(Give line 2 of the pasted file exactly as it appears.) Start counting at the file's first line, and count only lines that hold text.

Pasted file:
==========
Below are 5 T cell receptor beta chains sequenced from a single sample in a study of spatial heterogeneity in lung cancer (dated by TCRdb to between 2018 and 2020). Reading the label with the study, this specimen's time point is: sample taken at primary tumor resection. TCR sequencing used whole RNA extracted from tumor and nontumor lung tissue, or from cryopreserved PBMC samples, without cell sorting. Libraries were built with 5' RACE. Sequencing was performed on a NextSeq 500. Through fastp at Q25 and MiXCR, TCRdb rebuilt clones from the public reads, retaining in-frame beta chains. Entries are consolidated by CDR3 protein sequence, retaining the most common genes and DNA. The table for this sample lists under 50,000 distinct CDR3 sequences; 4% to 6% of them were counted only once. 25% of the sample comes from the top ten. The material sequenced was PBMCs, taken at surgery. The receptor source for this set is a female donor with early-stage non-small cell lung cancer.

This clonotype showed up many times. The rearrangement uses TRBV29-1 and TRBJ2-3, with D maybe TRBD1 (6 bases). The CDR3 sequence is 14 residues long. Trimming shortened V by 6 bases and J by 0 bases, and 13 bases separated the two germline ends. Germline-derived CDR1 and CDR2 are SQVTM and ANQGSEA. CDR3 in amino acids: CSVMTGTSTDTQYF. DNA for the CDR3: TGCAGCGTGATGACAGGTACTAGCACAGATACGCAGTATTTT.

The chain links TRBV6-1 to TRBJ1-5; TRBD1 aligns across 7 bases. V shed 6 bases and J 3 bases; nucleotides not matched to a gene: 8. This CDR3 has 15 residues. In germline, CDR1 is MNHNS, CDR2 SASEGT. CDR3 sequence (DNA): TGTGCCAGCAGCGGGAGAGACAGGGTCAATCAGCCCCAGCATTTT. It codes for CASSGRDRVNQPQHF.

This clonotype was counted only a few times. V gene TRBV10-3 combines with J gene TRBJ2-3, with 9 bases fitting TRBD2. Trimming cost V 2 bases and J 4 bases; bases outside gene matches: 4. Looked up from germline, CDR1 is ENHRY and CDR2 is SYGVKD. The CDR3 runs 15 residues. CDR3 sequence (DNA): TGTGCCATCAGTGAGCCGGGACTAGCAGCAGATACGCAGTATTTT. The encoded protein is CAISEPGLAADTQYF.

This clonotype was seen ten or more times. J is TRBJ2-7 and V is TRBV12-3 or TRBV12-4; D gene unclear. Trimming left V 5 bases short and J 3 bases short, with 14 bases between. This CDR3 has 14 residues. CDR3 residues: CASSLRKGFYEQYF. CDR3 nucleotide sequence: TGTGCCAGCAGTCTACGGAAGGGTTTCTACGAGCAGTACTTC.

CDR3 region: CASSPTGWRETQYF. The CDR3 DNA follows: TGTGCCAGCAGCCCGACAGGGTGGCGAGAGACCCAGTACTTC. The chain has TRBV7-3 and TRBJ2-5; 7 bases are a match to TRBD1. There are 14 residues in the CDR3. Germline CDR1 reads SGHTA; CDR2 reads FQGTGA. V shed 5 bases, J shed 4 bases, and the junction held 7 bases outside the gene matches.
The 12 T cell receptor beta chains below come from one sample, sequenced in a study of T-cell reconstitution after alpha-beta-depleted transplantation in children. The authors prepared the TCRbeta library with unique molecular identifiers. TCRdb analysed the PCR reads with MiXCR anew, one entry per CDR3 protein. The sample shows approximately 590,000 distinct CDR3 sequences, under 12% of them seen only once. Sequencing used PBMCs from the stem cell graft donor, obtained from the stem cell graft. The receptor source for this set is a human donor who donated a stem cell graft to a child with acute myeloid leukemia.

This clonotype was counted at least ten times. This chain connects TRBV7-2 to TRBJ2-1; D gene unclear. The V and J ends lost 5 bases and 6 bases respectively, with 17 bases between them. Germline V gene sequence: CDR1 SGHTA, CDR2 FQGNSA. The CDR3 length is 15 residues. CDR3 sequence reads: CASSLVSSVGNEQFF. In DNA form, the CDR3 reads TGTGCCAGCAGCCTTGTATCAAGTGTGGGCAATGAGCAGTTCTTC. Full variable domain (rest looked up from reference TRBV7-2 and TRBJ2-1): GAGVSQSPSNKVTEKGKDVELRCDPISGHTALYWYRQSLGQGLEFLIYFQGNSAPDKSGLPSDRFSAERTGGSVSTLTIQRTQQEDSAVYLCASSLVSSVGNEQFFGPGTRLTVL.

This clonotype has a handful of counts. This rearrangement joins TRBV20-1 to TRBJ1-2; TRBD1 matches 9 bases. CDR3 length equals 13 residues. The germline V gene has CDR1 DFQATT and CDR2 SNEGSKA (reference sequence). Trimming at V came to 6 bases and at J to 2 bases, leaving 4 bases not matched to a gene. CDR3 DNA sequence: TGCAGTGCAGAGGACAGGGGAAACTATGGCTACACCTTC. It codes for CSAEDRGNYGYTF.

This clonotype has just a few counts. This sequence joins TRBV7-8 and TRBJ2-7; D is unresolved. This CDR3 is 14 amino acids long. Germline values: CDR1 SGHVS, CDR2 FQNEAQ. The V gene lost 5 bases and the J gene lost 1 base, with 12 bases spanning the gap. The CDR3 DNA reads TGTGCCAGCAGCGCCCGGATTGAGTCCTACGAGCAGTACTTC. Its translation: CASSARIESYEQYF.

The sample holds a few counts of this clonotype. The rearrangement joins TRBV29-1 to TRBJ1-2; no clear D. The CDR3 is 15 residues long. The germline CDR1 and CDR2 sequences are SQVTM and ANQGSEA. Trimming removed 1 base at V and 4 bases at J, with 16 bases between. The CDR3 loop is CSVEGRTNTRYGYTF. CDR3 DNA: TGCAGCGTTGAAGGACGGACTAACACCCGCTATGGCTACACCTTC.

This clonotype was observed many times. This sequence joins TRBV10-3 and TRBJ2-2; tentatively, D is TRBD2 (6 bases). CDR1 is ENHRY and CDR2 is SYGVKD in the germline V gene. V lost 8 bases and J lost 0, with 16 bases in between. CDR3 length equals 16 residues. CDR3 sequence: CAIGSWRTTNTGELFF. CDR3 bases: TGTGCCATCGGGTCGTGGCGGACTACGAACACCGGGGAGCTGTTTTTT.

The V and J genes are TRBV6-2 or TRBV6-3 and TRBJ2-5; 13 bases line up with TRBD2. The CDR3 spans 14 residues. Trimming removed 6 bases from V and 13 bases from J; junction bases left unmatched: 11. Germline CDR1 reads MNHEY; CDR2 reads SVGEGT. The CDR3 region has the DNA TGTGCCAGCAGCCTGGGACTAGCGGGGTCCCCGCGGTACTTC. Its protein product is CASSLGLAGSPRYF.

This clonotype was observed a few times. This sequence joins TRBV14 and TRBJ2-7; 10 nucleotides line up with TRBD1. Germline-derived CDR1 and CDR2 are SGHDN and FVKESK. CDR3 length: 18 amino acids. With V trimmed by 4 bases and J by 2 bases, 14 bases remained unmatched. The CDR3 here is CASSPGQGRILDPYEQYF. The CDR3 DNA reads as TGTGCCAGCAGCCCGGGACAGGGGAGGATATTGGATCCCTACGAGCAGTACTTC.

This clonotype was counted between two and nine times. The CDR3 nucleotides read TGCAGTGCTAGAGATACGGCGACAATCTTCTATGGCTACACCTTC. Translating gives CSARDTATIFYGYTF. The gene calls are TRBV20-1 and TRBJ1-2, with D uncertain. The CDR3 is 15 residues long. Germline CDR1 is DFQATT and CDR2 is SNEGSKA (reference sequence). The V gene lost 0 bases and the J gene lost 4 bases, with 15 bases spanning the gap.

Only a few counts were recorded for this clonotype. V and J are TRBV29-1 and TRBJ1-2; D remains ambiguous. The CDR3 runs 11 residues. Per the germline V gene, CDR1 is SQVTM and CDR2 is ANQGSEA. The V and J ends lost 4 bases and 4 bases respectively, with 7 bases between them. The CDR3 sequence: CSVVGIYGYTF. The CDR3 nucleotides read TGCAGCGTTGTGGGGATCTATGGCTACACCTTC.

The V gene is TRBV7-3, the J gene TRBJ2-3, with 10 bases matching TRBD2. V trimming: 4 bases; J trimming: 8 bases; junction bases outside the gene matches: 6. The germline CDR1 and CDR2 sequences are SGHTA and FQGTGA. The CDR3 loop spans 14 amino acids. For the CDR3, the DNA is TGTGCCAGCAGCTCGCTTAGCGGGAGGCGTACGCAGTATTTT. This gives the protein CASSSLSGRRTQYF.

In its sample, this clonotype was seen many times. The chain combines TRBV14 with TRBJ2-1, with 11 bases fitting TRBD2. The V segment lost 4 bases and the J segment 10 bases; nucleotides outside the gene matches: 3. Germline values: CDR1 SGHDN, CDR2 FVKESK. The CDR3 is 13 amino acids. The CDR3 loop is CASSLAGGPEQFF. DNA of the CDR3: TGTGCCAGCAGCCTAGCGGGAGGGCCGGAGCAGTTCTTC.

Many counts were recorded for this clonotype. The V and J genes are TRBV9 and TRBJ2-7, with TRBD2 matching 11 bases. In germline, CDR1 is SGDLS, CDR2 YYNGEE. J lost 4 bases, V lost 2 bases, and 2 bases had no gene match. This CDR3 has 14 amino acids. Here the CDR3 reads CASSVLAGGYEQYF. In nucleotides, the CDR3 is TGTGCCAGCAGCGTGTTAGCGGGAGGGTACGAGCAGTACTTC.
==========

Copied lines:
This clonotype showed up many times. The rearrangement uses TRBV29-1 and TRBJ2-3, with D maybe TRBD1 (6 bases). The CDR3 sequence is 14 residues long. Trimming shortened V by 6 bases and J by 0 bases, and 13 bases separated the two germline ends. Germline-derived CDR1 and CDR2 are SQVTM and ANQGSEA. CDR3 in amino acids: CSVMTGTSTDTQYF. DNA for the CDR3: TGCAGCGTGATGACAGGTACTAGCACAGATACGCAGTATTTT.